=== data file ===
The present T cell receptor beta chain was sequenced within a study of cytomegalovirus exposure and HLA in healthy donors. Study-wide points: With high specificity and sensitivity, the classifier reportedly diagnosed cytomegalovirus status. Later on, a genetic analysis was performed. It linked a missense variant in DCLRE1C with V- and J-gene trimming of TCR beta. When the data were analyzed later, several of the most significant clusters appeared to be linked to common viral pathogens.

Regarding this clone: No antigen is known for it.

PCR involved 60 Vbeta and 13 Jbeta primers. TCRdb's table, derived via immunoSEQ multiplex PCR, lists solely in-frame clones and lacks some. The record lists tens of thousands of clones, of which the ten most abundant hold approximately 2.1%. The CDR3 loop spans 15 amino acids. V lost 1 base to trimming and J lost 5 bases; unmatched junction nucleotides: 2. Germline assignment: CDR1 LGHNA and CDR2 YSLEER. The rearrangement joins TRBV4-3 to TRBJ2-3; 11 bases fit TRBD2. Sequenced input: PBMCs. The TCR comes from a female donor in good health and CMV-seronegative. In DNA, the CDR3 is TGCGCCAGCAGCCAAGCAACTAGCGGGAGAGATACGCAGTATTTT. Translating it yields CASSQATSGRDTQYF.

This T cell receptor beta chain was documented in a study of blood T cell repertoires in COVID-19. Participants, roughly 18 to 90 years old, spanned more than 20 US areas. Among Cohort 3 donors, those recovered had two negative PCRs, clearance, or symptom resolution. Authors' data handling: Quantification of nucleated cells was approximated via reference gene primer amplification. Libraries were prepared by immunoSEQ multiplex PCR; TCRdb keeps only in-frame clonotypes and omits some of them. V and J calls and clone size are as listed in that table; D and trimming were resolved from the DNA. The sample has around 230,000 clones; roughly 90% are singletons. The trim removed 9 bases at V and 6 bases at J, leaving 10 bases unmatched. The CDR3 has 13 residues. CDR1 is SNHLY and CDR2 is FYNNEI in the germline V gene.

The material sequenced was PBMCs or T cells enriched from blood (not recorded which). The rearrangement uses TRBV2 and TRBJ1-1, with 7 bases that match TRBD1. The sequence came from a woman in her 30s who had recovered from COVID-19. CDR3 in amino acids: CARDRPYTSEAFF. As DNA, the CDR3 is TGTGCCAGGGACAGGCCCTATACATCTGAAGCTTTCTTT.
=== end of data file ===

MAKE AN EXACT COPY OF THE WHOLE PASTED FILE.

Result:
The present T cell receptor beta chain was sequenced within a study of cytomegalovirus exposure and HLA in healthy donors. Study-wide points: With high specificity and sensitivity, the classifier reportedly diagnosed cytomegalovirus status. Later on, a genetic analysis was performed. It linked a missense variant in DCLRE1C with V- and J-gene trimming of TCR beta. When the data were analyzed later, several of the most significant clusters appeared to be linked to common viral pathogens.

Regarding this clone: No antigen is known for it.

PCR involved 60 Vbeta and 13 Jbeta primers. TCRdb's table, derived via immunoSEQ multiplex PCR, lists solely in-frame clones and lacks some. The record lists tens of thousands of clones, of which the ten most abundant hold approximately 2.1%. The CDR3 loop spans 15 amino acids. V lost 1 base to trimming and J lost 5 bases; unmatched junction nucleotides: 2. Germline assignment: CDR1 LGHNA and CDR2 YSLEER. The rearrangement joins TRBV4-3 to TRBJ2-3; 11 bases fit TRBD2. Sequenced input: PBMCs. The TCR comes from a female donor in good health and CMV-seronegative. In DNA, the CDR3 is TGCGCCAGCAGCCAAGCAACTAGCGGGAGAGATACGCAGTATTTT. Translating it yields CASSQATSGRDTQYF.

This T cell receptor beta chain was documented in a study of blood T cell repertoires in COVID-19. Participants, roughly 18 to 90 years old, spanned more than 20 US areas. Among Cohort 3 donors, those recovered had two negative PCRs, clearance, or symptom resolution. Authors' data handling: Quantification of nucleated cells was approximated via reference gene primer amplification. Libraries were prepared by immunoSEQ multiplex PCR; TCRdb keeps only in-frame clonotypes and omits some of them. V and J calls and clone size are as listed in that table; D and trimming were resolved from the DNA. The sample has around 230,000 clones; roughly 90% are singletons. The trim removed 9 bases at V and 6 bases at J, leaving 10 bases unmatched. The CDR3 has 13 residues. CDR1 is SNHLY and CDR2 is FYNNEI in the germline V gene.

The material sequenced was PBMCs or T cells enriched from blood (not recorded which). The rearrangement uses TRBV2 and TRBJ1-1, with 7 bases that match TRBD1. The sequence came from a woman in her 30s who had recovered from COVID-19. CDR3 in amino acids: CARDRPYTSEAFF. As DNA, the CDR3 is TGTGCCAGGGACAGGCCCTATACATCTGAAGCTTTCTTT.